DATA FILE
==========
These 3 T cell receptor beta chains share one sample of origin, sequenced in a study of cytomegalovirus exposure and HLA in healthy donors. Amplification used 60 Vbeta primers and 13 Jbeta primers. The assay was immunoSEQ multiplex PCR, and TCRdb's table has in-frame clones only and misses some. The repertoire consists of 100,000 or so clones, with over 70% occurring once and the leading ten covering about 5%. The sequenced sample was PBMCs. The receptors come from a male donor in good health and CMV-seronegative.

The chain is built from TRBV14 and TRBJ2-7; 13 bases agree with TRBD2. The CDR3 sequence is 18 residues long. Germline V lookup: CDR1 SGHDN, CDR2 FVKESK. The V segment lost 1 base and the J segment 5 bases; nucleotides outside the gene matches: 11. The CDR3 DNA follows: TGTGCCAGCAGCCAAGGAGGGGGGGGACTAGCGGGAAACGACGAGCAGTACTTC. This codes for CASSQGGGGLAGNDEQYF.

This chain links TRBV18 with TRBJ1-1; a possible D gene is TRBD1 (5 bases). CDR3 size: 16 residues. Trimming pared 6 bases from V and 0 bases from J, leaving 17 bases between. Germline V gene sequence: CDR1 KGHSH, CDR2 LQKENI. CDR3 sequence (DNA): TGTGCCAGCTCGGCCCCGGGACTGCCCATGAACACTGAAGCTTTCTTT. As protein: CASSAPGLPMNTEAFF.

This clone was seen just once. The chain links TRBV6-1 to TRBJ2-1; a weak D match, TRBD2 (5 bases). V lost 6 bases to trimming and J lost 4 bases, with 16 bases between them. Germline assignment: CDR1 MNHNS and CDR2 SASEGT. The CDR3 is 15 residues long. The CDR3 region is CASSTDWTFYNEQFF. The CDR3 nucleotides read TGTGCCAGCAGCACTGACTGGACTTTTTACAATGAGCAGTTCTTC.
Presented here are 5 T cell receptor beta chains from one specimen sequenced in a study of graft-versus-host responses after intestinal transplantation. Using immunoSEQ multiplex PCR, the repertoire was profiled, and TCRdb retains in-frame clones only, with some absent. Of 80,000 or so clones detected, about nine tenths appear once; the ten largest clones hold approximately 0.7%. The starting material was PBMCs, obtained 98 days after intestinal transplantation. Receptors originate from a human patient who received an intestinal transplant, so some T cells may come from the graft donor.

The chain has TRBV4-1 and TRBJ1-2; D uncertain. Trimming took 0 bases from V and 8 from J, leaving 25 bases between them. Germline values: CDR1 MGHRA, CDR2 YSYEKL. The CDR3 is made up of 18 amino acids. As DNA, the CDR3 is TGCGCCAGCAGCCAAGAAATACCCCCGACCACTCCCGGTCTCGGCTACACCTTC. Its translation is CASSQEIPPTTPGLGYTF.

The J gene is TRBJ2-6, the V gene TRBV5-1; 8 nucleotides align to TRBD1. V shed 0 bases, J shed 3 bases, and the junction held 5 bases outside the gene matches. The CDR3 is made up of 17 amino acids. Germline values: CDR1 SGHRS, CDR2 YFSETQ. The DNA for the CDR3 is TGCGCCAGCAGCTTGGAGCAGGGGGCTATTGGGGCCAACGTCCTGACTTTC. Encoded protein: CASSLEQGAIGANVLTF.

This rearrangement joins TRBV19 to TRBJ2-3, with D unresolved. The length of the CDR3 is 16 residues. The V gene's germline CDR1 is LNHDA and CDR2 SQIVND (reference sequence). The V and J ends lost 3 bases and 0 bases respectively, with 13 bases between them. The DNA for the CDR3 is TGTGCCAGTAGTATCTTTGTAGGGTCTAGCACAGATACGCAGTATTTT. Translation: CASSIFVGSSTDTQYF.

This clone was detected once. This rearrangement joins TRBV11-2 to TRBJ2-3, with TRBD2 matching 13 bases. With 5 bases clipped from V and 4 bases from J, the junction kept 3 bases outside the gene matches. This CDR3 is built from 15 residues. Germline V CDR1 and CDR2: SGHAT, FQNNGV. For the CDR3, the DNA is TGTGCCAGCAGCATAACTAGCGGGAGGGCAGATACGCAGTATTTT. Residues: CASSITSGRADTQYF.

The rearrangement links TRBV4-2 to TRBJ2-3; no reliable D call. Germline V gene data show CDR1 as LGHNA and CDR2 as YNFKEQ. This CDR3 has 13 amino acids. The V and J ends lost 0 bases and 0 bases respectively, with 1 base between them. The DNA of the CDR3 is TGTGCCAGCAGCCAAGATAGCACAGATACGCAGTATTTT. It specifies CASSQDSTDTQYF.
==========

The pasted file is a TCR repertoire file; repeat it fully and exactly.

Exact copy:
These 3 T cell receptor beta chains share one sample of origin, sequenced in a study of cytomegalovirus exposure and HLA in healthy donors. Amplification used 60 Vbeta primers and 13 Jbeta primers. The assay was immunoSEQ multiplex PCR, and TCRdb's table has in-frame clones only and misses some. The repertoire consists of 100,000 or so clones, with over 70% occurring once and the leading ten covering about 5%. The sequenced sample was PBMCs. The receptors come from a male donor in good health and CMV-seronegative.

The chain is built from TRBV14 and TRBJ2-7; 13 bases agree with TRBD2. The CDR3 sequence is 18 residues long. Germline V lookup: CDR1 SGHDN, CDR2 FVKESK. The V segment lost 1 base and the J segment 5 bases; nucleotides outside the gene matches: 11. The CDR3 DNA follows: TGTGCCAGCAGCCAAGGAGGGGGGGGACTAGCGGGAAACGACGAGCAGTACTTC. This codes for CASSQGGGGLAGNDEQYF.

This chain links TRBV18 with TRBJ1-1; a possible D gene is TRBD1 (5 bases). CDR3 size: 16 residues. Trimming pared 6 bases from V and 0 bases from J, leaving 17 bases between. Germline V gene sequence: CDR1 KGHSH, CDR2 LQKENI. CDR3 sequence (DNA): TGTGCCAGCTCGGCCCCGGGACTGCCCATGAACACTGAAGCTTTCTTT. As protein: CASSAPGLPMNTEAFF.

This clone was seen just once. The chain links TRBV6-1 to TRBJ2-1; a weak D match, TRBD2 (5 bases). V lost 6 bases to trimming and J lost 4 bases, with 16 bases between them. Germline assignment: CDR1 MNHNS and CDR2 SASEGT. The CDR3 is 15 residues long. The CDR3 region is CASSTDWTFYNEQFF. The CDR3 nucleotides read TGTGCCAGCAGCACTGACTGGACTTTTTACAATGAGCAGTTCTTC.
Presented here are 5 T cell receptor beta chains from one specimen sequenced in a study of graft-versus-host responses after intestinal transplantation. Using immunoSEQ multiplex PCR, the repertoire was profiled, and TCRdb retains in-frame clones only, with some absent. Of 80,000 or so clones detected, about nine tenths appear once; the ten largest clones hold approximately 0.7%. The starting material was PBMCs, obtained 98 days after intestinal transplantation. Receptors originate from a human patient who received an intestinal transplant, so some T cells may come from the graft donor.

The chain has TRBV4-1 and TRBJ1-2; D uncertain. Trimming took 0 bases from V and 8 from J, leaving 25 bases between them. Germline values: CDR1 MGHRA, CDR2 YSYEKL. The CDR3 is made up of 18 amino acids. As DNA, the CDR3 is TGCGCCAGCAGCCAAGAAATACCCCCGACCACTCCCGGTCTCGGCTACACCTTC. Its translation is CASSQEIPPTTPGLGYTF.

The J gene is TRBJ2-6, the V gene TRBV5-1; 8 nucleotides align to TRBD1. V shed 0 bases, J shed 3 bases, and the junction held 5 bases outside the gene matches. The CDR3 is made up of 17 amino acids. Germline values: CDR1 SGHRS, CDR2 YFSETQ. The DNA for the CDR3 is TGCGCCAGCAGCTTGGAGCAGGGGGCTATTGGGGCCAACGTCCTGACTTTC. Encoded protein: CASSLEQGAIGANVLTF.

This rearrangement joins TRBV19 to TRBJ2-3, with D unresolved. The length of the CDR3 is 16 residues. The V gene's germline CDR1 is LNHDA and CDR2 SQIVND (reference sequence). The V and J ends lost 3 bases and 0 bases respectively, with 13 bases between them. The DNA for the CDR3 is TGTGCCAGTAGTATCTTTGTAGGGTCTAGCACAGATACGCAGTATTTT. Translation: CASSIFVGSSTDTQYF.

This clone was detected once. This rearrangement joins TRBV11-2 to TRBJ2-3, with TRBD2 matching 13 bases. With 5 bases clipped from V and 4 bases from J, the junction kept 3 bases outside the gene matches. This CDR3 is built from 15 residues. Germline V CDR1 and CDR2: SGHAT, FQNNGV. For the CDR3, the DNA is TGTGCCAGCAGCATAACTAGCGGGAGGGCAGATACGCAGTATTTT. Residues: CASSITSGRADTQYF.

The rearrangement links TRBV4-2 to TRBJ2-3; no reliable D call. Germline V gene data show CDR1 as LGHNA and CDR2 as YNFKEQ. This CDR3 has 13 amino acids. The V and J ends lost 0 bases and 0 bases respectively, with 1 base between them. The DNA of the CDR3 is TGTGCCAGCAGCCAAGATAGCACAGATACGCAGTATTTT. It specifies CASSQDSTDTQYF.